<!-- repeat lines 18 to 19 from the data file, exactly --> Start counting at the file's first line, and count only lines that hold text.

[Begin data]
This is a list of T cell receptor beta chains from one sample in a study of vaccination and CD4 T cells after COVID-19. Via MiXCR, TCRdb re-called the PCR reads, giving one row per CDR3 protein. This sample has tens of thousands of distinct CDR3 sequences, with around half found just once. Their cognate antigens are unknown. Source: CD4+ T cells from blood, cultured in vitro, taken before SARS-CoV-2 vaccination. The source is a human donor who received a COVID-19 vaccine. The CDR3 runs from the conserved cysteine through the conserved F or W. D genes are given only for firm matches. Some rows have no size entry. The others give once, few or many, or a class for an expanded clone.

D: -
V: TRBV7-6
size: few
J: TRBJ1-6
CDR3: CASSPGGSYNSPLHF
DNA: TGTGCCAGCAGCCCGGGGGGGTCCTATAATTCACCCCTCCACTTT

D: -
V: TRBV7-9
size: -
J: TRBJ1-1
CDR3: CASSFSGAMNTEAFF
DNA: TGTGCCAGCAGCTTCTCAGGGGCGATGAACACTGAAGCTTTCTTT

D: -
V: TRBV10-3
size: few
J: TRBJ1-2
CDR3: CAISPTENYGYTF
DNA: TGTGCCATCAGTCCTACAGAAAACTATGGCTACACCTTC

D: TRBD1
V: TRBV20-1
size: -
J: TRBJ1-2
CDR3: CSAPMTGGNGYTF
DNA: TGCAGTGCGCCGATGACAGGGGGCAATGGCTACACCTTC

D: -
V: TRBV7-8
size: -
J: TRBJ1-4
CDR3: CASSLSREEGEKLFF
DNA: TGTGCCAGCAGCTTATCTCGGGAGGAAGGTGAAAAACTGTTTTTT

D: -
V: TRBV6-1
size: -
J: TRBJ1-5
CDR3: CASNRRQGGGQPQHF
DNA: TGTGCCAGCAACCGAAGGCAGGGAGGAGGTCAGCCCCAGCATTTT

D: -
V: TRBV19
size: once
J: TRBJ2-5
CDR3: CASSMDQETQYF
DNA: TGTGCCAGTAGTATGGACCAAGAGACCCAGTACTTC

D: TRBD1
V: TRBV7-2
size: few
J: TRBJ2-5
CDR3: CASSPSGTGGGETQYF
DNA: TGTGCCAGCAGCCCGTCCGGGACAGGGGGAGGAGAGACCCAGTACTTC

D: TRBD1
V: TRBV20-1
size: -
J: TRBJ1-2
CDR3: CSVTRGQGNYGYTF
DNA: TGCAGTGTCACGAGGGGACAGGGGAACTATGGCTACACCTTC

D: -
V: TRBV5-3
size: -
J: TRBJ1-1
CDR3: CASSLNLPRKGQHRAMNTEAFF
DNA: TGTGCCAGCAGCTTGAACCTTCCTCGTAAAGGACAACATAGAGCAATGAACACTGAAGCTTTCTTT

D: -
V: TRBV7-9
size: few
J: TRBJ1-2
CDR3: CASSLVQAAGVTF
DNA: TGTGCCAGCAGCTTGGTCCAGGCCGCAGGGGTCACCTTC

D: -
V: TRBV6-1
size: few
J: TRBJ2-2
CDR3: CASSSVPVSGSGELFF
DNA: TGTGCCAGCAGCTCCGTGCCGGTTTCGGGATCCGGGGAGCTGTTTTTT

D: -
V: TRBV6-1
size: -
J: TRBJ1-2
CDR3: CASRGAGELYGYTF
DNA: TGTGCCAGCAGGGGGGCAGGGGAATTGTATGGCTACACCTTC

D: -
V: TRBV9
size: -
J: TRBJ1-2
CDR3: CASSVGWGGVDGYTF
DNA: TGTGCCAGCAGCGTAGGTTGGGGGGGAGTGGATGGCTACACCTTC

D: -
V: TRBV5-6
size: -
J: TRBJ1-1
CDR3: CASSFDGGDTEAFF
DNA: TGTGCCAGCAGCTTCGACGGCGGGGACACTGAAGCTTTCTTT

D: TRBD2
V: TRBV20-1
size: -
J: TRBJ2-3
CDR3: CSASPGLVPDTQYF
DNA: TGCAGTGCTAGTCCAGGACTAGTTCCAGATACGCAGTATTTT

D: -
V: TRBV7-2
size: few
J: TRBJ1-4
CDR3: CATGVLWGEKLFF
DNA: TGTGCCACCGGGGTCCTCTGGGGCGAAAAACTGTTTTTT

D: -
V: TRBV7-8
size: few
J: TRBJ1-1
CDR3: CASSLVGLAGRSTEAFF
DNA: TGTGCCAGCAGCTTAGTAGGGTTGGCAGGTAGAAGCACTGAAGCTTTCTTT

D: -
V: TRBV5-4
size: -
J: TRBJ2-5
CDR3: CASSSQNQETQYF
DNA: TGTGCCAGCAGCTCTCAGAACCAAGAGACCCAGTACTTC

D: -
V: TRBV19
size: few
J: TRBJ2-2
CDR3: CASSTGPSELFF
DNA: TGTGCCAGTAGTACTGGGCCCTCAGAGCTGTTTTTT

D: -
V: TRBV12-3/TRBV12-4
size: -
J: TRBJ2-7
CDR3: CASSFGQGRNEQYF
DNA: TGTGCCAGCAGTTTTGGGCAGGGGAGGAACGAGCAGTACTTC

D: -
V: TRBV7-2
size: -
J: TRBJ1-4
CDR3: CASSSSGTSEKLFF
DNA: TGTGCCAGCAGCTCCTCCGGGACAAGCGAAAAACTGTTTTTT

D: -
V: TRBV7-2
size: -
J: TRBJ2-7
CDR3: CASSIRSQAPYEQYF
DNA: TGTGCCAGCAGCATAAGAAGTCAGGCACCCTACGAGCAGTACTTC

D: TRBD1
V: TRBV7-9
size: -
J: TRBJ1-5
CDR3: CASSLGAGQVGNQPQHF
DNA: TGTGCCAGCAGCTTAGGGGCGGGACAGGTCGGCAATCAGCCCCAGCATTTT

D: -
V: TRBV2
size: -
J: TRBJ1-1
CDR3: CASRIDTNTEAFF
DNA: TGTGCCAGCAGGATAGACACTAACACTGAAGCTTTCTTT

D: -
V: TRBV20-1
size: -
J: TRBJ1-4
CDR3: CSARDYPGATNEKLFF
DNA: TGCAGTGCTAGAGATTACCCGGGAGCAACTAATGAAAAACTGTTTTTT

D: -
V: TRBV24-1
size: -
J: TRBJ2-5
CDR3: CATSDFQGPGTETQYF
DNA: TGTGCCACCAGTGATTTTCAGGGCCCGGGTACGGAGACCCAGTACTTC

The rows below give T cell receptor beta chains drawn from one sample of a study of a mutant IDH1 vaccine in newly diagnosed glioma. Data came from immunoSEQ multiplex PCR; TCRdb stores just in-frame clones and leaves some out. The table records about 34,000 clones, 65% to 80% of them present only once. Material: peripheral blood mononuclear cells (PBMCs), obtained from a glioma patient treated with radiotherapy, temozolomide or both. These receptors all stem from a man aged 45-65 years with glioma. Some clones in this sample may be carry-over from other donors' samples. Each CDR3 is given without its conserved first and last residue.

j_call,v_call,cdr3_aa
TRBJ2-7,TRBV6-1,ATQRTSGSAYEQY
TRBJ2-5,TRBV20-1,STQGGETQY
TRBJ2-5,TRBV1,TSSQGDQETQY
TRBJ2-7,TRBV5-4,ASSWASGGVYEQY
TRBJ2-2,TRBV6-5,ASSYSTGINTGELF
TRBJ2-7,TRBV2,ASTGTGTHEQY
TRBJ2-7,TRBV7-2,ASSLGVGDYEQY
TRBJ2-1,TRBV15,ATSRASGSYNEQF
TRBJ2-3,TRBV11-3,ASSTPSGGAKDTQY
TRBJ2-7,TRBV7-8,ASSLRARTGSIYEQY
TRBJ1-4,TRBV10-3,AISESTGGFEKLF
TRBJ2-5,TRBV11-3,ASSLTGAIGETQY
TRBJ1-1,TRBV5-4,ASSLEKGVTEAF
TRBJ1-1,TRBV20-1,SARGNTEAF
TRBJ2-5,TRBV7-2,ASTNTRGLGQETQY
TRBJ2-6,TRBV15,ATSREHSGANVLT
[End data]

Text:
CDR3: CAISPTENYGYTF
DNA: TGTGCCATCAGTCCTACAGAAAACTATGGCTACACCTTC